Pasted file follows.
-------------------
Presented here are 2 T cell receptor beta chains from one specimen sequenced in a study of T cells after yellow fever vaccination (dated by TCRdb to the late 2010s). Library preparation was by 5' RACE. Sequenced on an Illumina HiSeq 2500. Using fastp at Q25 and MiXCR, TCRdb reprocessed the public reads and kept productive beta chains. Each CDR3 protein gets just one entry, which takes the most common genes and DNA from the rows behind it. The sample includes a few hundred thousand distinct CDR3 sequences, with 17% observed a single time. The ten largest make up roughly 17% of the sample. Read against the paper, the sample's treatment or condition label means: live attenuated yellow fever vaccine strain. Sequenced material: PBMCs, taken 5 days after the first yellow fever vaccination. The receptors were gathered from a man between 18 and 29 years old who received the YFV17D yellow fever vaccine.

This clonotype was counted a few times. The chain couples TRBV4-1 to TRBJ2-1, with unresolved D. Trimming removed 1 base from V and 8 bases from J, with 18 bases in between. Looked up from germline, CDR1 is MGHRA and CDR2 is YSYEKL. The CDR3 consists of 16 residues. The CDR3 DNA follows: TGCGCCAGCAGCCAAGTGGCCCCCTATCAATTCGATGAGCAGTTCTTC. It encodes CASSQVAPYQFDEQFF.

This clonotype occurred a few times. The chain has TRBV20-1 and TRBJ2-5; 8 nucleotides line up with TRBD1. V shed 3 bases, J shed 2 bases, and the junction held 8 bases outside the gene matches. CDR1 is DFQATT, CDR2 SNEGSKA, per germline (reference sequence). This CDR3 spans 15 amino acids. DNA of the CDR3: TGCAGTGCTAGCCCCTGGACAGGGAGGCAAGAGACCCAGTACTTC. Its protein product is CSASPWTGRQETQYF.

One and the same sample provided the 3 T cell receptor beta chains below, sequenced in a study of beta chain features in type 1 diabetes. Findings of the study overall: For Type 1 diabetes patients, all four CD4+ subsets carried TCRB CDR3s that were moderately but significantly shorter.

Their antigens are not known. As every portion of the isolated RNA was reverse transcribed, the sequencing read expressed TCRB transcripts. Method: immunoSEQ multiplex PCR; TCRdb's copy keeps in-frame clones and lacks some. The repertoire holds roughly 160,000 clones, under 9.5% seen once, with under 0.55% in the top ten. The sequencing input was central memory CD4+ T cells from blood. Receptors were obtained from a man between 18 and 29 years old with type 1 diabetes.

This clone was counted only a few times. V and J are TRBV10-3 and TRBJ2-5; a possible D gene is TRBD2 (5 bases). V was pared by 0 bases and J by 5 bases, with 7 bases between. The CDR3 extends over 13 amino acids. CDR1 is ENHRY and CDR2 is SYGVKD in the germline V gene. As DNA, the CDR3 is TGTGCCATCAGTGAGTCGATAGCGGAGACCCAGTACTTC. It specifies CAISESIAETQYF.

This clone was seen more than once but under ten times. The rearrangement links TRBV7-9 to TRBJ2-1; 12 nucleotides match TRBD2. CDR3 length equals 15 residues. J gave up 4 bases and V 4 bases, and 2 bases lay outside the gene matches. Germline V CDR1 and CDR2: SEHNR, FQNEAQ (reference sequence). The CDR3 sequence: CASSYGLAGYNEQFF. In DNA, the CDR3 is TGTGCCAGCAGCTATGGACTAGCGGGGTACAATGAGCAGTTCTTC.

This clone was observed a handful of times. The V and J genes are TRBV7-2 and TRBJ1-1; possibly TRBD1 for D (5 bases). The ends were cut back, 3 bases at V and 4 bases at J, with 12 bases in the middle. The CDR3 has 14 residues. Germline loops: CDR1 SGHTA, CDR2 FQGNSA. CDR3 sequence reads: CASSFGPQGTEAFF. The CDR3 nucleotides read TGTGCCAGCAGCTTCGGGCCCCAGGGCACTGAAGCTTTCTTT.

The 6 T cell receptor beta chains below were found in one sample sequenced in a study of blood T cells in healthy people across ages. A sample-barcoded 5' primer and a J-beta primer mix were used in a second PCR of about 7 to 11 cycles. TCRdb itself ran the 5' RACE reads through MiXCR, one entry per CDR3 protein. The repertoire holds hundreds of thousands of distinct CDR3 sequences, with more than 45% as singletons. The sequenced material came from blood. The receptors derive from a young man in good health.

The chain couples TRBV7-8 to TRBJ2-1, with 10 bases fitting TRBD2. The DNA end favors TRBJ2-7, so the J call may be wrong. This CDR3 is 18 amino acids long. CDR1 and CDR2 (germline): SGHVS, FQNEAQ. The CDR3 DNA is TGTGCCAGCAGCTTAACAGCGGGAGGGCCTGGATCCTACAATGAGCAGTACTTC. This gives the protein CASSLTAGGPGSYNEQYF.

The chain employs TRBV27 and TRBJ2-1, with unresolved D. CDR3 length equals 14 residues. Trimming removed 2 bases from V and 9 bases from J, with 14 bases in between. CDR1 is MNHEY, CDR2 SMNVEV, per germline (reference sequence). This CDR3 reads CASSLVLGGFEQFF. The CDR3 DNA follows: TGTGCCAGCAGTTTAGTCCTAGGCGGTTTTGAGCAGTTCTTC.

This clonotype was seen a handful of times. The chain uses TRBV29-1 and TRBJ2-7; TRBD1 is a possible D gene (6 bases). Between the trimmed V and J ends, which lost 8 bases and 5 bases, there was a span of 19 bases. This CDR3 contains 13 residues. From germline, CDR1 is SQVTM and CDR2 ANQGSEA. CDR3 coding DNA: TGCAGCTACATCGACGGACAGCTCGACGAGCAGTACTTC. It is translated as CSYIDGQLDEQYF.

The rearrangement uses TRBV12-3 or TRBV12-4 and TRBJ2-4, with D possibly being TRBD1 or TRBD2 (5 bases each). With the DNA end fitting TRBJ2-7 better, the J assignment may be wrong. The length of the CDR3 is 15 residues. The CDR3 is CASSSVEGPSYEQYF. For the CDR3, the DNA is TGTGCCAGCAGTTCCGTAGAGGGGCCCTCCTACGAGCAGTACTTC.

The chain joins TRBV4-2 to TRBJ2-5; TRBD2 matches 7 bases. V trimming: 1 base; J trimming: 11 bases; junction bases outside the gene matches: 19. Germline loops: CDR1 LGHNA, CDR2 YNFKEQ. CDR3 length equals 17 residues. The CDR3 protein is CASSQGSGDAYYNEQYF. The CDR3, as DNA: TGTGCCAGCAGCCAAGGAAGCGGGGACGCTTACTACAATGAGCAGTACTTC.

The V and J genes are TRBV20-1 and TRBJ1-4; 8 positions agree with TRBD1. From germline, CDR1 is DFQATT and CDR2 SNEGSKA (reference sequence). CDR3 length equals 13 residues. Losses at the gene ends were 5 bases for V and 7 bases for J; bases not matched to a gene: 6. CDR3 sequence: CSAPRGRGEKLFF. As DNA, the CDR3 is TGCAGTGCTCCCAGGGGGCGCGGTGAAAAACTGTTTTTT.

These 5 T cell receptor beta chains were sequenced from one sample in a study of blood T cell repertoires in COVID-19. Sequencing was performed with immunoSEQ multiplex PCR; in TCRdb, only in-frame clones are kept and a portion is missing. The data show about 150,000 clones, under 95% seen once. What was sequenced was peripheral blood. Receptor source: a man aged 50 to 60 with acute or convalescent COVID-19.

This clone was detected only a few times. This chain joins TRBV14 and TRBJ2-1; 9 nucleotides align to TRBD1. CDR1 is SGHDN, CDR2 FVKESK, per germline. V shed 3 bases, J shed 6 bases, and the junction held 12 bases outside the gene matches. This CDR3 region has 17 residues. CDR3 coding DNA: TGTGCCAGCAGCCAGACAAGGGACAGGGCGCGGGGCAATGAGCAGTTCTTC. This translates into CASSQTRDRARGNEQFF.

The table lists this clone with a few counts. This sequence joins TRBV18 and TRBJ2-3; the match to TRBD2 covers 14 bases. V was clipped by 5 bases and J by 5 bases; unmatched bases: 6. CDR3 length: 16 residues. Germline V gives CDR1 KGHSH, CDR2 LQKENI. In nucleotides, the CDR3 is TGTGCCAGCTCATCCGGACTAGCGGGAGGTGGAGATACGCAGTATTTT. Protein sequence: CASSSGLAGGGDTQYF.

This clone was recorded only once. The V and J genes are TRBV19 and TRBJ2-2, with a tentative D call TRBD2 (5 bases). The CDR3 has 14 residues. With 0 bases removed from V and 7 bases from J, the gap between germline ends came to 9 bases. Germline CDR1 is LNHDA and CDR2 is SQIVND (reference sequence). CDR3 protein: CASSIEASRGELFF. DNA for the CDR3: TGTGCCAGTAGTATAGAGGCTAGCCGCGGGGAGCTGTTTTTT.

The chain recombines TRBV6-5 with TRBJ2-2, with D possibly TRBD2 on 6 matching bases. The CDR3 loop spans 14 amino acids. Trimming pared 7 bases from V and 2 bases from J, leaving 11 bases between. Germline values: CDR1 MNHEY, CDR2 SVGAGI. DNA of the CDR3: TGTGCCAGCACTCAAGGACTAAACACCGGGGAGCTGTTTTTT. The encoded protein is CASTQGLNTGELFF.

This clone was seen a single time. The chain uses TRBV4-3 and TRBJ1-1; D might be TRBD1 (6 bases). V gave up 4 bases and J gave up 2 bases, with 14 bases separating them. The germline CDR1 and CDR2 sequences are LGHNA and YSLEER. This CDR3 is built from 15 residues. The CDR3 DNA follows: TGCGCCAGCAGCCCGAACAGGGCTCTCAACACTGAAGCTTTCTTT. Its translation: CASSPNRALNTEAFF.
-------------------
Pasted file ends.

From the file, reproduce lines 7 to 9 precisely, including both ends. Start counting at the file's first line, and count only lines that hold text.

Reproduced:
This clone was seen more than once but under ten times. The rearrangement links TRBV7-9 to TRBJ2-1; 12 nucleotides match TRBD2. CDR3 length equals 15 residues. J gave up 4 bases and V 4 bases, and 2 bases lay outside the gene matches. Germline V CDR1 and CDR2: SEHNR, FQNEAQ (reference sequence). The CDR3 sequence: CASSYGLAGYNEQFF. In DNA, the CDR3 is TGTGCCAGCAGCTATGGACTAGCGGGGTACAATGAGCAGTTCTTC.

This clone was observed a handful of times. The V and J genes are TRBV7-2 and TRBJ1-1; possibly TRBD1 for D (5 bases). The ends were cut back, 3 bases at V and 4 bases at J, with 12 bases in the middle. The CDR3 has 14 residues. Germline loops: CDR1 SGHTA, CDR2 FQGNSA. CDR3 sequence reads: CASSFGPQGTEAFF. The CDR3 nucleotides read TGTGCCAGCAGCTTCGGGCCCCAGGGCACTGAAGCTTTCTTT.

The 6 T cell receptor beta chains below were found in one sample sequenced in a study of blood T cells in healthy people across ages. A sample-barcoded 5' primer and a J-beta primer mix were used in a second PCR of about 7 to 11 cycles. TCRdb itself ran the 5' RACE reads through MiXCR, one entry per CDR3 protein. The repertoire holds hundreds of thousands of distinct CDR3 sequences, with more than 45% as singletons. The sequenced material came from blood. The receptors derive from a young man in good health.